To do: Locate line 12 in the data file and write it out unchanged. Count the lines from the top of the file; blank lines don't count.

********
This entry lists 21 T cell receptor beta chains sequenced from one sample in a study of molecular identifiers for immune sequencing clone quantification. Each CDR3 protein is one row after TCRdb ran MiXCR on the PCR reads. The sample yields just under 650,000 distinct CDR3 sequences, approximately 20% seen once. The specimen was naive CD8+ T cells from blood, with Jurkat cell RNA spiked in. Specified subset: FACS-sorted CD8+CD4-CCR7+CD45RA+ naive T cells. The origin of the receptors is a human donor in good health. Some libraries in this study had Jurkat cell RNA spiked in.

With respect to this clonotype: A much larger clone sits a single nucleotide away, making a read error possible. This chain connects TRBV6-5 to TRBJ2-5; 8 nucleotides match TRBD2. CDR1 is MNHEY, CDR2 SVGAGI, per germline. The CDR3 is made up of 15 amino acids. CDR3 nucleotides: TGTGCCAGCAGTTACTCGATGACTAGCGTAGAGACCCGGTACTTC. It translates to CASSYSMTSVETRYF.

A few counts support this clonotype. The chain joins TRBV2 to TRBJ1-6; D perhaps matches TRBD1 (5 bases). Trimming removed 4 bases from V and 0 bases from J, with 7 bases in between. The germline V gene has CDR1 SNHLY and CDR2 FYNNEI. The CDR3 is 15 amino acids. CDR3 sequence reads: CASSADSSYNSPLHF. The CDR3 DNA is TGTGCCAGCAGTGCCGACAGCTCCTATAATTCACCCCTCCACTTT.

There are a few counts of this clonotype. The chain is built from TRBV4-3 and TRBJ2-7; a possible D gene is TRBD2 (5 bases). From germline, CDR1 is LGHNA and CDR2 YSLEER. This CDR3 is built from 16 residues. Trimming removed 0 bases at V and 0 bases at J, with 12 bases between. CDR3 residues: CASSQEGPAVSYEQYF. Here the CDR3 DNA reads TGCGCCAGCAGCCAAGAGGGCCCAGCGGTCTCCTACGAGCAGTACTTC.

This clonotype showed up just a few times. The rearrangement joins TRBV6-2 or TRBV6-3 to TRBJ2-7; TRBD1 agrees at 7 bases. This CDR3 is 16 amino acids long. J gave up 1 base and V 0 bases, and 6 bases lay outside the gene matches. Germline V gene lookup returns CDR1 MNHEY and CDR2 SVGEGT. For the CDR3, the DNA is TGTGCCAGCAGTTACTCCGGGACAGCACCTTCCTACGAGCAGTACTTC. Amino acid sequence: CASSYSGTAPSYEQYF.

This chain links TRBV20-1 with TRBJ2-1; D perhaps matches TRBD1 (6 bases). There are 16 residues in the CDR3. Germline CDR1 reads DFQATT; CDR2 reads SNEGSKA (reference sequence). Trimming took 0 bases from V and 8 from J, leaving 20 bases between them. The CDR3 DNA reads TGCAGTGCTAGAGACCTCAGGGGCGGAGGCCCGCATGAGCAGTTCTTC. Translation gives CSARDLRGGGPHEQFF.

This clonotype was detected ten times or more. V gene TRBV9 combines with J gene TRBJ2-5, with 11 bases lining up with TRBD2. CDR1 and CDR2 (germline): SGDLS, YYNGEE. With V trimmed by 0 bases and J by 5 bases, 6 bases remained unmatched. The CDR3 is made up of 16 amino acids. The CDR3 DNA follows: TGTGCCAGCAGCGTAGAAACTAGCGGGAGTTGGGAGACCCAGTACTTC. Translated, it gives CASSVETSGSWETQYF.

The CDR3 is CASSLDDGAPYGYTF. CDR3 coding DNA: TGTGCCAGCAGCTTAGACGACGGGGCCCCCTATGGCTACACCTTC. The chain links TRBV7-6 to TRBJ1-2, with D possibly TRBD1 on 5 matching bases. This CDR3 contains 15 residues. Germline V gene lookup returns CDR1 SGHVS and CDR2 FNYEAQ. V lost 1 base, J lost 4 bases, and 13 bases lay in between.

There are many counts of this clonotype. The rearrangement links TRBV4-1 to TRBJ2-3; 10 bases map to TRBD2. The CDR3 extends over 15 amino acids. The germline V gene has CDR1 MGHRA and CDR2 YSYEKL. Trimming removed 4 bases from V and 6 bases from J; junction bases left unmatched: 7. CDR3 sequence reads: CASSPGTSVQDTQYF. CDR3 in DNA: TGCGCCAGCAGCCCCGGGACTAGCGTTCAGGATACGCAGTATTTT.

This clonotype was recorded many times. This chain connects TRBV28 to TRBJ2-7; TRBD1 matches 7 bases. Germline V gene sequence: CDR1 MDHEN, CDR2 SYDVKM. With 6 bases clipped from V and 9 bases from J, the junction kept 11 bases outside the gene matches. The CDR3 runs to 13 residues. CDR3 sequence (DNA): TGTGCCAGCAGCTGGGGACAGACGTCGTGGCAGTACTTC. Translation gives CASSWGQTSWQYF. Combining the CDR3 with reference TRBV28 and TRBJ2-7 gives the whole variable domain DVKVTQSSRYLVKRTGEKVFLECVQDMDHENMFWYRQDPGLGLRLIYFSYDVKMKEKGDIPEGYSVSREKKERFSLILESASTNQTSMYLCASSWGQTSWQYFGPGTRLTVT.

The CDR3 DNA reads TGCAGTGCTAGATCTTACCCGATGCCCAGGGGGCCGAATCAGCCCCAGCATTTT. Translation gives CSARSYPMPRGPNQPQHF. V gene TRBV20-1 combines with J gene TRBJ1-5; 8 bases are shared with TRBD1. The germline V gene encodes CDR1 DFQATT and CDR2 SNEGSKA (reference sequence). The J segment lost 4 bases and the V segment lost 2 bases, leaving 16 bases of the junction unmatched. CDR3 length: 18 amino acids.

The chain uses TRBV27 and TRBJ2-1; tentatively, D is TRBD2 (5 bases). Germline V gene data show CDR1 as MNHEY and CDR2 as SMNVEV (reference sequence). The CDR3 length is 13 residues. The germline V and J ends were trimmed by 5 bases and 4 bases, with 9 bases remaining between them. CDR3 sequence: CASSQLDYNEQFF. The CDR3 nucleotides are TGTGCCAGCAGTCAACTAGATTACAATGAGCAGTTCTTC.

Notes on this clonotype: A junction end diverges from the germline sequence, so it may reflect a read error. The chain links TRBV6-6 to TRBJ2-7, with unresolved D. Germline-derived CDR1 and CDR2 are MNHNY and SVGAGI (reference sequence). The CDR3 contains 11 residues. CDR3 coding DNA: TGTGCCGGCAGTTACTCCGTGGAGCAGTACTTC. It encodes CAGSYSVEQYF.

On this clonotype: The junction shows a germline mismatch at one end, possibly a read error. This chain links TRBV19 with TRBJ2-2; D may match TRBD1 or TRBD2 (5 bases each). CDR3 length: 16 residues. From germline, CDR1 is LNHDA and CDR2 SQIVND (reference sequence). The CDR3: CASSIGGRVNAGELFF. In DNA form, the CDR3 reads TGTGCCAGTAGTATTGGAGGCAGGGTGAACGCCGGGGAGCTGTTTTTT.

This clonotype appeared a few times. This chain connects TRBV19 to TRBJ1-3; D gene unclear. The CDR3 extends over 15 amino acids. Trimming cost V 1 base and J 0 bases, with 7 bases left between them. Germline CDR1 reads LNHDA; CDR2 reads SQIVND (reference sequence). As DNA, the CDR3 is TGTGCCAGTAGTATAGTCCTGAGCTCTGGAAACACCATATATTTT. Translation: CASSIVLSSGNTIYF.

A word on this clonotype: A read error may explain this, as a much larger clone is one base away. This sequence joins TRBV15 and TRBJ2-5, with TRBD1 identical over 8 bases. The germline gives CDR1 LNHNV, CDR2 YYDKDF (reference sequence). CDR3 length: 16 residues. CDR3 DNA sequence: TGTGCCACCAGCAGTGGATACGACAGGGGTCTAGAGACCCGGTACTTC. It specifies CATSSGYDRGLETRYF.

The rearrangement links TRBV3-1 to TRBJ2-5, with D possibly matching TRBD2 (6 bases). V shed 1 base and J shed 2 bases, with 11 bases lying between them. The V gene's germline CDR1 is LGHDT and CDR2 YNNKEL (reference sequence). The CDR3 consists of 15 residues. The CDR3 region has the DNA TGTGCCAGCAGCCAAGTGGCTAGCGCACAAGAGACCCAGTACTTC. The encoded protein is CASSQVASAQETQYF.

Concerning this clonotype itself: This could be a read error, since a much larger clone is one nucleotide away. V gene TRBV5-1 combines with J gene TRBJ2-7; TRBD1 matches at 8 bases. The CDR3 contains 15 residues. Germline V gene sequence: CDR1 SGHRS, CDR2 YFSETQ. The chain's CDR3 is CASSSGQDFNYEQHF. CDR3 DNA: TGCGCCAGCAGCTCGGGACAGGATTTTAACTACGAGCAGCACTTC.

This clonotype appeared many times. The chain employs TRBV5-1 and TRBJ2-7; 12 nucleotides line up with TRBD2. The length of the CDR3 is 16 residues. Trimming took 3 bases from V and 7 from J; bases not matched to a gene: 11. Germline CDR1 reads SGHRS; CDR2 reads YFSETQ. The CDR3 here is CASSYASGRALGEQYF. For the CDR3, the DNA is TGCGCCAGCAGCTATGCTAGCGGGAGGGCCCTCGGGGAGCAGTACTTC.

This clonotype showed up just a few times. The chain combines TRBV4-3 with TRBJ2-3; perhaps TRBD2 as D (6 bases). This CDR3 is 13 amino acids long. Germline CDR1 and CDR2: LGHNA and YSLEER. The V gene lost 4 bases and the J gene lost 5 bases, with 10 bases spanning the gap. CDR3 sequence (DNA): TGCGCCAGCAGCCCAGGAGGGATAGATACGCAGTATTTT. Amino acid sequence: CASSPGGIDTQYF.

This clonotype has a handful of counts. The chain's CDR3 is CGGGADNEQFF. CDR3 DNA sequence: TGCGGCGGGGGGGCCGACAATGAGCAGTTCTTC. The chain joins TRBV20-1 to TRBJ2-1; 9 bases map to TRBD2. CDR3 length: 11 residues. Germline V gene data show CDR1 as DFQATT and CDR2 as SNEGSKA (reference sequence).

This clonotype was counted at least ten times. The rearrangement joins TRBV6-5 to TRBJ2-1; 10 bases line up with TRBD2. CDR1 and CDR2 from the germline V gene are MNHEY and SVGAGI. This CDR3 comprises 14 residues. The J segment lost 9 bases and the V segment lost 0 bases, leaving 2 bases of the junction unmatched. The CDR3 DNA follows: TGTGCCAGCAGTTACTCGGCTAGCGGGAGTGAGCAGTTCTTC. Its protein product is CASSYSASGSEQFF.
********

The chain uses TRBV27 and TRBJ2-1; tentatively, D is TRBD2 (5 bases). Germline V gene data show CDR1 as MNHEY and CDR2 as SMNVEV (reference sequence). The CDR3 length is 13 residues. The germline V and J ends were trimmed by 5 bases and 4 bases, with 9 bases remaining between them. CDR3 sequence: CASSQLDYNEQFF. The CDR3 nucleotides are TGTGCCAGCAGTCAACTAGATTACAATGAGCAGTTCTTC.